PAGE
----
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Environmental Advocacy Group Responds to Newly Ordered Climate Censorship Policy in Wisconsin

On April 7th, the Wisconsin Board of Commissioners of Public Land ordered the implementation of a policy prohibiting staff from engaging in work related to global warming or climate change.

In response, Emily Southard, Deputy Director of climate advocacy group Forecast the Facts, issued the following statement:

“First came Florida. Now, unbelievably, climate censorship has spread to Wisconsin, posing threats to the state’s public lands and showing a deeply troubling trend among conservative state governments to establish climate denial as de facto policy.”

“Ignoring climate change does nothing to remove the very real threat it poses to Wisconsin. Governor Scott Walker should act immediately to oppose this irresponsible gag order.”

“We commend Secretary of State Douglas La Follette for his vote to oppose this nonsensical ban and urge his fellow board members to repeal it immediately. “

View the petition demanding Gov. Walker comment on climate censorship here.

climate_bumpersticker--ask me how

From “Evolutionists do it with increasing complexity” to “Honk if you understand punctuated equilibria,” NCSE has long been your go-to place for clever evolution bumper stickers. But now that NCSE is also defending the teaching of climate science, it’s time to update the inventory — and it could be with your brilliant idea.

The theme: climate change

The goal: to spread the word about climate change, climate change denial, and/or the need for climate science education.

(“Climate change is real,” “Teach climate change,” “My other car is a hockey stick” … yeah, we’ve already thought of those. Keep thinking!)

The rules, regulations, and links to enter are HERE.

Worst Pie Chart Ever

Here’s a great video on improving the history of graphic presentation and the effort to improve graphic visualization. It is from Better Figures, which is an actual web site with the subtitle “Constructive criticism of the graphics of climate science.” But I think the basic ideas discussed on that site and in this video are generally applicable.

(Depicted above, a candidate for the worst graphic ever.)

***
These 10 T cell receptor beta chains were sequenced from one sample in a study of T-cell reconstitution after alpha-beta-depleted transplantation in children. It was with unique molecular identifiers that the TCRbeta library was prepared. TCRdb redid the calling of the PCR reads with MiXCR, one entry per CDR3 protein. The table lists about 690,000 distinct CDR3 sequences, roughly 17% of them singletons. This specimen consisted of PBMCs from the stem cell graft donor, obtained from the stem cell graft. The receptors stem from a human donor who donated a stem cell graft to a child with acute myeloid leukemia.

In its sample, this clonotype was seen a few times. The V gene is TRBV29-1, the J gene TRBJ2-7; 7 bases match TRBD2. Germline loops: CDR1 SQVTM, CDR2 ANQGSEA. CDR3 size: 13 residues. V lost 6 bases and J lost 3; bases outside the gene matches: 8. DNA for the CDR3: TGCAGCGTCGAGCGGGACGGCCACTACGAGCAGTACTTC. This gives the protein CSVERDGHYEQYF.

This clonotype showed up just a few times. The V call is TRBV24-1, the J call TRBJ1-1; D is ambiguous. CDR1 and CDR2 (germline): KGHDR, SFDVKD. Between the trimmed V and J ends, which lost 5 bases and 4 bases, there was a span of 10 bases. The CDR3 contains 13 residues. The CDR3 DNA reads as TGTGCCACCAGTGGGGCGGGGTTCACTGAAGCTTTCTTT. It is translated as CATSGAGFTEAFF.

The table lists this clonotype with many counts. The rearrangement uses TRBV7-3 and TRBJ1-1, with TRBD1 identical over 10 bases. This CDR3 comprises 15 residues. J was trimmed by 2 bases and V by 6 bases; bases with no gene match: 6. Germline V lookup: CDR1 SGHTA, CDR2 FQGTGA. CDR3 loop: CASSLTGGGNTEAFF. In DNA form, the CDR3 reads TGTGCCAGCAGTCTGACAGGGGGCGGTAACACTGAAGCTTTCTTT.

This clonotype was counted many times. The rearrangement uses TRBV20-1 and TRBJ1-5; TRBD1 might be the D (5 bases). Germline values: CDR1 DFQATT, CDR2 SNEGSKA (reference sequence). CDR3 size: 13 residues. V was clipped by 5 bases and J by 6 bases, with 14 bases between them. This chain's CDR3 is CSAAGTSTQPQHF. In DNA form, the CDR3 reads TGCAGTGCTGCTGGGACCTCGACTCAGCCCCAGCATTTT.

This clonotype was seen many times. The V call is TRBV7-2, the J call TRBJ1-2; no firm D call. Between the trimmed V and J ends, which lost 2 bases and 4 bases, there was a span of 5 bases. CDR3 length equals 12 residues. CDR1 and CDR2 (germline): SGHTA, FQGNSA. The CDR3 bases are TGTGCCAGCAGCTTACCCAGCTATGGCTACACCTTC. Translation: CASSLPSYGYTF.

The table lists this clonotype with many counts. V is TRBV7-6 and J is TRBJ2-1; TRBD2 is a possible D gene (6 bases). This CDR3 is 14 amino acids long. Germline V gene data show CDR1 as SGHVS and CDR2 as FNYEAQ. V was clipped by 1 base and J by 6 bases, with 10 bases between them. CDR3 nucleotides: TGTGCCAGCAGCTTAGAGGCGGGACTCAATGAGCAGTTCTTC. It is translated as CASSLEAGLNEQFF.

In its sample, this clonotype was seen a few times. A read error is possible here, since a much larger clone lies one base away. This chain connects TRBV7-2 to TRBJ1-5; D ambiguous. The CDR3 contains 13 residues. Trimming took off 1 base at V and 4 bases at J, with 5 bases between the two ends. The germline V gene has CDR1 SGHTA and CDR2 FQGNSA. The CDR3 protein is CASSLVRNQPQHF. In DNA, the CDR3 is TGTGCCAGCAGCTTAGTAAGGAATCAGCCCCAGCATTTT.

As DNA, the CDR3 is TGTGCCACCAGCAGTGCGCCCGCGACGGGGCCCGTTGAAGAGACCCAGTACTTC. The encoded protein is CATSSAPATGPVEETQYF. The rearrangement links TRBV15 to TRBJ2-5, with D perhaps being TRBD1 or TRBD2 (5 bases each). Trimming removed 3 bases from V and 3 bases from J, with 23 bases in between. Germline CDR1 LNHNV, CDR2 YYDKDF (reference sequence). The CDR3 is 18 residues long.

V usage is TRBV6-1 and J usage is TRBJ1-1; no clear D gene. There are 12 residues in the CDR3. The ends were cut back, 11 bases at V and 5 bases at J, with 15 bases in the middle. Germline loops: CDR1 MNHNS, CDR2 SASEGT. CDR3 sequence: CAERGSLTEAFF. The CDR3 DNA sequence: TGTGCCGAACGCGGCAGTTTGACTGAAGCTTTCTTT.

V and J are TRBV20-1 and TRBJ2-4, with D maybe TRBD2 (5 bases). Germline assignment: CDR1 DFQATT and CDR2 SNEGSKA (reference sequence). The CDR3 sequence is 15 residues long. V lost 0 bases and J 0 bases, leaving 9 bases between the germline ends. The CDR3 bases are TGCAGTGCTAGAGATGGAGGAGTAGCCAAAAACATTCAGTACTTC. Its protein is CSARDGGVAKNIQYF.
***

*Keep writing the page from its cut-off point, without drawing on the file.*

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From the Yale Climate Connections, a brief interview with Michael Mann.

Global warming can cause record winter storms. It may sound counterintuitive, but it’s no snow job. When the oceans warm, more water evaporates into the air.

MANN: “And what that means is there’s more precipitation. Water is cycling more vigorously through the atmosphere, and that gives us more extreme weather.”

That’s Michael Mann, a professor of meteorology at Penn State University. He says in summer, an unusually warm ocean can strengthen storms like Hurricane Irene.. but in winter, the evaporation from a warm ocean collides with cold arctic air and turns to snow.

As seawater evaporates, it also releases additional energy into the atmosphere. This extra energy then fuels storms, making them more intense.
This past winter, a large area of the North Atlantic was much warmer than usual — which Mann says contributed to the record Nor’easters that buried parts of New England in snow.

MANN: “So climate change is actually providing more energy to intensify these nor’easters, and it’s providing more moisture so that they can convert that moisture into record snowfalls.”

2014 was the warmest year on record for the global ocean surface. So New England, get your shovels ready for more extreme snow in coming years.

Hear the Interview Here

Google Juice

I am not an expert on Search Engine Optimization but I’ve been messing around with it a bit lately and thought I’d pass on a few tips. These tips relate to both SEO (Search Engine Optimization) proper, which means helping people find your blog posts, which, in turn, means hyping up your Google Juice, as well as general social networking. Almost everything here is obvious but I see many blogs that I really like not doing at least some of them.

Social Networking (Twitter, Facebook, etc.)